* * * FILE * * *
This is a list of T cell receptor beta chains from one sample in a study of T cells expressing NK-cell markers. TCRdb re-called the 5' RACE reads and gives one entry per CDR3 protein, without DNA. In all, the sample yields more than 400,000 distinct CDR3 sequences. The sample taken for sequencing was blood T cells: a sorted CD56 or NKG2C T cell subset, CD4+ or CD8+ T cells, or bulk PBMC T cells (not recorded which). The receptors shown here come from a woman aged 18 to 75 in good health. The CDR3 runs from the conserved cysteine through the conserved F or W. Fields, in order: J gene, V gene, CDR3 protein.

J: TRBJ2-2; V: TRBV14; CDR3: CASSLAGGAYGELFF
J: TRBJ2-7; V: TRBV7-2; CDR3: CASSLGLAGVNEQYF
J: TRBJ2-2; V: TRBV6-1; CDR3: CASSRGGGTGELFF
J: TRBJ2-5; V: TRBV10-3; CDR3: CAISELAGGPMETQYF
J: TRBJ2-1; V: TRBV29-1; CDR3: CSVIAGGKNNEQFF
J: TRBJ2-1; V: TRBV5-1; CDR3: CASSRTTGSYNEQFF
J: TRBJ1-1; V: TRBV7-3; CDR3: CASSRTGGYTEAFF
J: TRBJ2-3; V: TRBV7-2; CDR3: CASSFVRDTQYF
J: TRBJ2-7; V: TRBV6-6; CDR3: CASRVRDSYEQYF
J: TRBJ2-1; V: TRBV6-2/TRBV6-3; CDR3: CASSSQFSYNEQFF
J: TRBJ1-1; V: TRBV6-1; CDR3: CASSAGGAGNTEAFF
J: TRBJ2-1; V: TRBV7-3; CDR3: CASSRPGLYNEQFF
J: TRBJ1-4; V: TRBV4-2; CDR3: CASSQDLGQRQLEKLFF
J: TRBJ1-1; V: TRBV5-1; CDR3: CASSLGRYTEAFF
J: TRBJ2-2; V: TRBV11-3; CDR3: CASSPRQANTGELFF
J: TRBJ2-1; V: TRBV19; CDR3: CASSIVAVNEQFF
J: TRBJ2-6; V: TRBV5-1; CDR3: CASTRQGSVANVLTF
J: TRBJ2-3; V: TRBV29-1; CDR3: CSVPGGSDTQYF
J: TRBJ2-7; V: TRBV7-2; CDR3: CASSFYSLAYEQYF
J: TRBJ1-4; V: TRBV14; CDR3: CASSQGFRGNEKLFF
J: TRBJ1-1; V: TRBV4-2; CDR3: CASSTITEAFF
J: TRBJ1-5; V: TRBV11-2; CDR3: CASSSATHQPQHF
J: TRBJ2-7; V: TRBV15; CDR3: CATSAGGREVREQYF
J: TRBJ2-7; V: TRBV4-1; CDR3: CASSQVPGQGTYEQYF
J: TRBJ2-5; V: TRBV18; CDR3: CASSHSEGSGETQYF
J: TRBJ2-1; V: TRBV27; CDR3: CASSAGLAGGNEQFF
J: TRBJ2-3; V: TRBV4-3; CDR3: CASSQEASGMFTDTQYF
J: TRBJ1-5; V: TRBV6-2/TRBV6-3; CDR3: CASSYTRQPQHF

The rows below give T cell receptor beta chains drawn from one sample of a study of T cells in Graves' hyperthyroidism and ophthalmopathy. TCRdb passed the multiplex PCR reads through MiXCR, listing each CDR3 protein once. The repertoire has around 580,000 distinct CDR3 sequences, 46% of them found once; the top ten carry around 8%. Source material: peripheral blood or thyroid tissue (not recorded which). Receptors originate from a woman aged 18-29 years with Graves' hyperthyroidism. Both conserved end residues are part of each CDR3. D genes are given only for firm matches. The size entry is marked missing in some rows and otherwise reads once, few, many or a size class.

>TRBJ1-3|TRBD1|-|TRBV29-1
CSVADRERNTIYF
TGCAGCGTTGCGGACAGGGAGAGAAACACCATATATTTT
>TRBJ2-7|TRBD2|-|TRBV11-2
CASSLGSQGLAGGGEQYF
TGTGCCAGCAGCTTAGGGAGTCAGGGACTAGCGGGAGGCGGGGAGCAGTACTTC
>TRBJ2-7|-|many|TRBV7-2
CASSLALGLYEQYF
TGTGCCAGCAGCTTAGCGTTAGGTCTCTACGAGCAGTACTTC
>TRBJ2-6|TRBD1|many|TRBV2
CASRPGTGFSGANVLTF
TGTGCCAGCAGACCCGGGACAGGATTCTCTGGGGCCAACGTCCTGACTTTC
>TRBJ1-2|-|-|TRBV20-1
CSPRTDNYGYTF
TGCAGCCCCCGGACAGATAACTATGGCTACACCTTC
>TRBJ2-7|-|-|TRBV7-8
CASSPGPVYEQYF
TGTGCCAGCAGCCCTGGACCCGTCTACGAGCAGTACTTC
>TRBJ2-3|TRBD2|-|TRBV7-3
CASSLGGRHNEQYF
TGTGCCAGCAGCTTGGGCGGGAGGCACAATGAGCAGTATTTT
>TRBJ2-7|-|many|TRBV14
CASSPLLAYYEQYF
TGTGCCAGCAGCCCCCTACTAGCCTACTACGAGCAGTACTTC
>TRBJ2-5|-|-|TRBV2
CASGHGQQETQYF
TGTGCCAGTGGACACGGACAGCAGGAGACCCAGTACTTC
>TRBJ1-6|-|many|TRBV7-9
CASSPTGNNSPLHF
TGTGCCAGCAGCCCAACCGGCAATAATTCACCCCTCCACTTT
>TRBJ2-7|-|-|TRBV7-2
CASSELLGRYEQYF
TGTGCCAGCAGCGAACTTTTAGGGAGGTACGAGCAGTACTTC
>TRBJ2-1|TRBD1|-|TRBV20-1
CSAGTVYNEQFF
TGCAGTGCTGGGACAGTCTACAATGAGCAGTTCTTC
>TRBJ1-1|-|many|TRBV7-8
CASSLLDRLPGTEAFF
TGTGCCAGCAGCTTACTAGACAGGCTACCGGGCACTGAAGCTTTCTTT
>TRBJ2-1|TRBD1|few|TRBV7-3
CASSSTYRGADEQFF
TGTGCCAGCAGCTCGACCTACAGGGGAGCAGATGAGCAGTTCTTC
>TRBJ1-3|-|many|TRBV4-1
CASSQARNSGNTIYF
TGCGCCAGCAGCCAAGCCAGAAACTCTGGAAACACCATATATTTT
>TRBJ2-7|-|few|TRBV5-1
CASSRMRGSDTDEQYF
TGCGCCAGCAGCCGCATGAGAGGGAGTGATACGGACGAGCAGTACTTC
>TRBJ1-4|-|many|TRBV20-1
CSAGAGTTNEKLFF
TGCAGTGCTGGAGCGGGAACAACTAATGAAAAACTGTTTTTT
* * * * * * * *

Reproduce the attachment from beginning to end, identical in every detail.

This is a list of T cell receptor beta chains from one sample in a study of T cells expressing NK-cell markers. TCRdb re-called the 5' RACE reads and gives one entry per CDR3 protein, without DNA. In all, the sample yields more than 400,000 distinct CDR3 sequences. The sample taken for sequencing was blood T cells: a sorted CD56 or NKG2C T cell subset, CD4+ or CD8+ T cells, or bulk PBMC T cells (not recorded which). The receptors shown here come from a woman aged 18 to 75 in good health. The CDR3 runs from the conserved cysteine through the conserved F or W. Fields, in order: J gene, V gene, CDR3 protein.

J: TRBJ2-2; V: TRBV14; CDR3: CASSLAGGAYGELFF
J: TRBJ2-7; V: TRBV7-2; CDR3: CASSLGLAGVNEQYF
J: TRBJ2-2; V: TRBV6-1; CDR3: CASSRGGGTGELFF
J: TRBJ2-5; V: TRBV10-3; CDR3: CAISELAGGPMETQYF
J: TRBJ2-1; V: TRBV29-1; CDR3: CSVIAGGKNNEQFF
J: TRBJ2-1; V: TRBV5-1; CDR3: CASSRTTGSYNEQFF
J: TRBJ1-1; V: TRBV7-3; CDR3: CASSRTGGYTEAFF
J: TRBJ2-3; V: TRBV7-2; CDR3: CASSFVRDTQYF
J: TRBJ2-7; V: TRBV6-6; CDR3: CASRVRDSYEQYF
J: TRBJ2-1; V: TRBV6-2/TRBV6-3; CDR3: CASSSQFSYNEQFF
J: TRBJ1-1; V: TRBV6-1; CDR3: CASSAGGAGNTEAFF
J: TRBJ2-1; V: TRBV7-3; CDR3: CASSRPGLYNEQFF
J: TRBJ1-4; V: TRBV4-2; CDR3: CASSQDLGQRQLEKLFF
J: TRBJ1-1; V: TRBV5-1; CDR3: CASSLGRYTEAFF
J: TRBJ2-2; V: TRBV11-3; CDR3: CASSPRQANTGELFF
J: TRBJ2-1; V: TRBV19; CDR3: CASSIVAVNEQFF
J: TRBJ2-6; V: TRBV5-1; CDR3: CASTRQGSVANVLTF
J: TRBJ2-3; V: TRBV29-1; CDR3: CSVPGGSDTQYF
J: TRBJ2-7; V: TRBV7-2; CDR3: CASSFYSLAYEQYF
J: TRBJ1-4; V: TRBV14; CDR3: CASSQGFRGNEKLFF
J: TRBJ1-1; V: TRBV4-2; CDR3: CASSTITEAFF
J: TRBJ1-5; V: TRBV11-2; CDR3: CASSSATHQPQHF
J: TRBJ2-7; V: TRBV15; CDR3: CATSAGGREVREQYF
J: TRBJ2-7; V: TRBV4-1; CDR3: CASSQVPGQGTYEQYF
J: TRBJ2-5; V: TRBV18; CDR3: CASSHSEGSGETQYF
J: TRBJ2-1; V: TRBV27; CDR3: CASSAGLAGGNEQFF
J: TRBJ2-3; V: TRBV4-3; CDR3: CASSQEASGMFTDTQYF
J: TRBJ1-5; V: TRBV6-2/TRBV6-3; CDR3: CASSYTRQPQHF

The rows below give T cell receptor beta chains drawn from one sample of a study of T cells in Graves' hyperthyroidism and ophthalmopathy. TCRdb passed the multiplex PCR reads through MiXCR, listing each CDR3 protein once. The repertoire has around 580,000 distinct CDR3 sequences, 46% of them found once; the top ten carry around 8%. Source material: peripheral blood or thyroid tissue (not recorded which). Receptors originate from a woman aged 18-29 years with Graves' hyperthyroidism. Both conserved end residues are part of each CDR3. D genes are given only for firm matches. The size entry is marked missing in some rows and otherwise reads once, few, many or a size class.

>TRBJ1-3|TRBD1|-|TRBV29-1
CSVADRERNTIYF
TGCAGCGTTGCGGACAGGGAGAGAAACACCATATATTTT
>TRBJ2-7|TRBD2|-|TRBV11-2
CASSLGSQGLAGGGEQYF
TGTGCCAGCAGCTTAGGGAGTCAGGGACTAGCGGGAGGCGGGGAGCAGTACTTC
>TRBJ2-7|-|many|TRBV7-2
CASSLALGLYEQYF
TGTGCCAGCAGCTTAGCGTTAGGTCTCTACGAGCAGTACTTC
>TRBJ2-6|TRBD1|many|TRBV2
CASRPGTGFSGANVLTF
TGTGCCAGCAGACCCGGGACAGGATTCTCTGGGGCCAACGTCCTGACTTTC
>TRBJ1-2|-|-|TRBV20-1
CSPRTDNYGYTF
TGCAGCCCCCGGACAGATAACTATGGCTACACCTTC
>TRBJ2-7|-|-|TRBV7-8
CASSPGPVYEQYF
TGTGCCAGCAGCCCTGGACCCGTCTACGAGCAGTACTTC
>TRBJ2-3|TRBD2|-|TRBV7-3
CASSLGGRHNEQYF
TGTGCCAGCAGCTTGGGCGGGAGGCACAATGAGCAGTATTTT
>TRBJ2-7|-|many|TRBV14
CASSPLLAYYEQYF
TGTGCCAGCAGCCCCCTACTAGCCTACTACGAGCAGTACTTC
>TRBJ2-5|-|-|TRBV2
CASGHGQQETQYF
TGTGCCAGTGGACACGGACAGCAGGAGACCCAGTACTTC
>TRBJ1-6|-|many|TRBV7-9
CASSPTGNNSPLHF
TGTGCCAGCAGCCCAACCGGCAATAATTCACCCCTCCACTTT
>TRBJ2-7|-|-|TRBV7-2
CASSELLGRYEQYF
TGTGCCAGCAGCGAACTTTTAGGGAGGTACGAGCAGTACTTC
>TRBJ2-1|TRBD1|-|TRBV20-1
CSAGTVYNEQFF
TGCAGTGCTGGGACAGTCTACAATGAGCAGTTCTTC
>TRBJ1-1|-|many|TRBV7-8
CASSLLDRLPGTEAFF
TGTGCCAGCAGCTTACTAGACAGGCTACCGGGCACTGAAGCTTTCTTT
>TRBJ2-1|TRBD1|few|TRBV7-3
CASSSTYRGADEQFF
TGTGCCAGCAGCTCGACCTACAGGGGAGCAGATGAGCAGTTCTTC
>TRBJ1-3|-|many|TRBV4-1
CASSQARNSGNTIYF
TGCGCCAGCAGCCAAGCCAGAAACTCTGGAAACACCATATATTTT
>TRBJ2-7|-|few|TRBV5-1
CASSRMRGSDTDEQYF
TGCGCCAGCAGCCGCATGAGAGGGAGTGATACGGACGAGCAGTACTTC
>TRBJ1-4|-|many|TRBV20-1
CSAGAGTTNEKLFF
TGCAGTGCTGGAGCGGGAACAACTAATGAAAAACTGTTTTTT